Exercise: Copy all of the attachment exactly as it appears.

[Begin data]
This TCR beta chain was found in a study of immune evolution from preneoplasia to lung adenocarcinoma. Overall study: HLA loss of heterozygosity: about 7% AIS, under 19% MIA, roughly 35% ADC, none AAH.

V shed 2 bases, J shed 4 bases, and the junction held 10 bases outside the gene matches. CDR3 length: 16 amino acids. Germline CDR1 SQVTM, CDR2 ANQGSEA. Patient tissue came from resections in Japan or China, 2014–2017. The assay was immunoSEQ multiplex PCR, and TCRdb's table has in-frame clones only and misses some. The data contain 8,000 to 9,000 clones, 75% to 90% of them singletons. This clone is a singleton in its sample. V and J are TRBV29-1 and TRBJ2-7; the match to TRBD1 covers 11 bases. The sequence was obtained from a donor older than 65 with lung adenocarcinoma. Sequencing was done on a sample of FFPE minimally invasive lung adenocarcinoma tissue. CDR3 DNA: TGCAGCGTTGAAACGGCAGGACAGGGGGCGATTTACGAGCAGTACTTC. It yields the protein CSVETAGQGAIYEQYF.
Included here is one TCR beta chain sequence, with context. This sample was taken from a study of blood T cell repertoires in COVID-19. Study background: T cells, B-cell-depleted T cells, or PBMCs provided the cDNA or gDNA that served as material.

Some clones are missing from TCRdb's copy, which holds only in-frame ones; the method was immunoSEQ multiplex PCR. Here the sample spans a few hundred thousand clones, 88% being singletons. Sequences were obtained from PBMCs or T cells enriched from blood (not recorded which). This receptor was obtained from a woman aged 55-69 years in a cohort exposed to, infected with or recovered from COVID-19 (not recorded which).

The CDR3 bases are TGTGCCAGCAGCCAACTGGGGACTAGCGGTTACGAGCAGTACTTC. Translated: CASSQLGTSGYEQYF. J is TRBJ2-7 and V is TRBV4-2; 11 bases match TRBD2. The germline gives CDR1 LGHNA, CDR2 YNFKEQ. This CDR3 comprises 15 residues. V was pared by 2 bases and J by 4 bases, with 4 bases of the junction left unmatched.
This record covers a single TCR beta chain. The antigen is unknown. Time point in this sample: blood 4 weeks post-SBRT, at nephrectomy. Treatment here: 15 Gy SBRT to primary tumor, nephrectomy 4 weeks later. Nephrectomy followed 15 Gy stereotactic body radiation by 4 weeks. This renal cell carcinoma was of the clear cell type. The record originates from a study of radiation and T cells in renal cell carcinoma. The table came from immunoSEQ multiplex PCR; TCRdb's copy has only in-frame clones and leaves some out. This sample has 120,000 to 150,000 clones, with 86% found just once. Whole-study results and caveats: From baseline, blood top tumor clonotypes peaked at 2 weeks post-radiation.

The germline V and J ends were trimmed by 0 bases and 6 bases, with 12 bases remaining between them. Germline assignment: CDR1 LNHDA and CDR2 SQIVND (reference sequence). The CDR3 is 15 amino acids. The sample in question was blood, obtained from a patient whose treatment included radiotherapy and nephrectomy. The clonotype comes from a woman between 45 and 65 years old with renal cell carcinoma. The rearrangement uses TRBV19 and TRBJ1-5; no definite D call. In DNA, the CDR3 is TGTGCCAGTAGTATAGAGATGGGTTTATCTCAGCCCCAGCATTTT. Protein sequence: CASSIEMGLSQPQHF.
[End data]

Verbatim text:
This TCR beta chain was found in a study of immune evolution from preneoplasia to lung adenocarcinoma. Overall study: HLA loss of heterozygosity: about 7% AIS, under 19% MIA, roughly 35% ADC, none AAH.

V shed 2 bases, J shed 4 bases, and the junction held 10 bases outside the gene matches. CDR3 length: 16 amino acids. Germline CDR1 SQVTM, CDR2 ANQGSEA. Patient tissue came from resections in Japan or China, 2014–2017. The assay was immunoSEQ multiplex PCR, and TCRdb's table has in-frame clones only and misses some. The data contain 8,000 to 9,000 clones, 75% to 90% of them singletons. This clone is a singleton in its sample. V and J are TRBV29-1 and TRBJ2-7; the match to TRBD1 covers 11 bases. The sequence was obtained from a donor older than 65 with lung adenocarcinoma. Sequencing was done on a sample of FFPE minimally invasive lung adenocarcinoma tissue. CDR3 DNA: TGCAGCGTTGAAACGGCAGGACAGGGGGCGATTTACGAGCAGTACTTC. It yields the protein CSVETAGQGAIYEQYF.
Included here is one TCR beta chain sequence, with context. This sample was taken from a study of blood T cell repertoires in COVID-19. Study background: T cells, B-cell-depleted T cells, or PBMCs provided the cDNA or gDNA that served as material.

Some clones are missing from TCRdb's copy, which holds only in-frame ones; the method was immunoSEQ multiplex PCR. Here the sample spans a few hundred thousand clones, 88% being singletons. Sequences were obtained from PBMCs or T cells enriched from blood (not recorded which). This receptor was obtained from a woman aged 55-69 years in a cohort exposed to, infected with or recovered from COVID-19 (not recorded which).

The CDR3 bases are TGTGCCAGCAGCCAACTGGGGACTAGCGGTTACGAGCAGTACTTC. Translated: CASSQLGTSGYEQYF. J is TRBJ2-7 and V is TRBV4-2; 11 bases match TRBD2. The germline gives CDR1 LGHNA, CDR2 YNFKEQ. This CDR3 comprises 15 residues. V was pared by 2 bases and J by 4 bases, with 4 bases of the junction left unmatched.
This record covers a single TCR beta chain. The antigen is unknown. Time point in this sample: blood 4 weeks post-SBRT, at nephrectomy. Treatment here: 15 Gy SBRT to primary tumor, nephrectomy 4 weeks later. Nephrectomy followed 15 Gy stereotactic body radiation by 4 weeks. This renal cell carcinoma was of the clear cell type. The record originates from a study of radiation and T cells in renal cell carcinoma. The table came from immunoSEQ multiplex PCR; TCRdb's copy has only in-frame clones and leaves some out. This sample has 120,000 to 150,000 clones, with 86% found just once. Whole-study results and caveats: From baseline, blood top tumor clonotypes peaked at 2 weeks post-radiation.

The germline V and J ends were trimmed by 0 bases and 6 bases, with 12 bases remaining between them. Germline assignment: CDR1 LNHDA and CDR2 SQIVND (reference sequence). The CDR3 is 15 amino acids. The sample in question was blood, obtained from a patient whose treatment included radiotherapy and nephrectomy. The clonotype comes from a woman between 45 and 65 years old with renal cell carcinoma. The rearrangement uses TRBV19 and TRBJ1-5; no definite D call. In DNA, the CDR3 is TGTGCCAGTAGTATAGAGATGGGTTTATCTCAGCCCCAGCATTTT. Protein sequence: CASSIEMGLSQPQHF.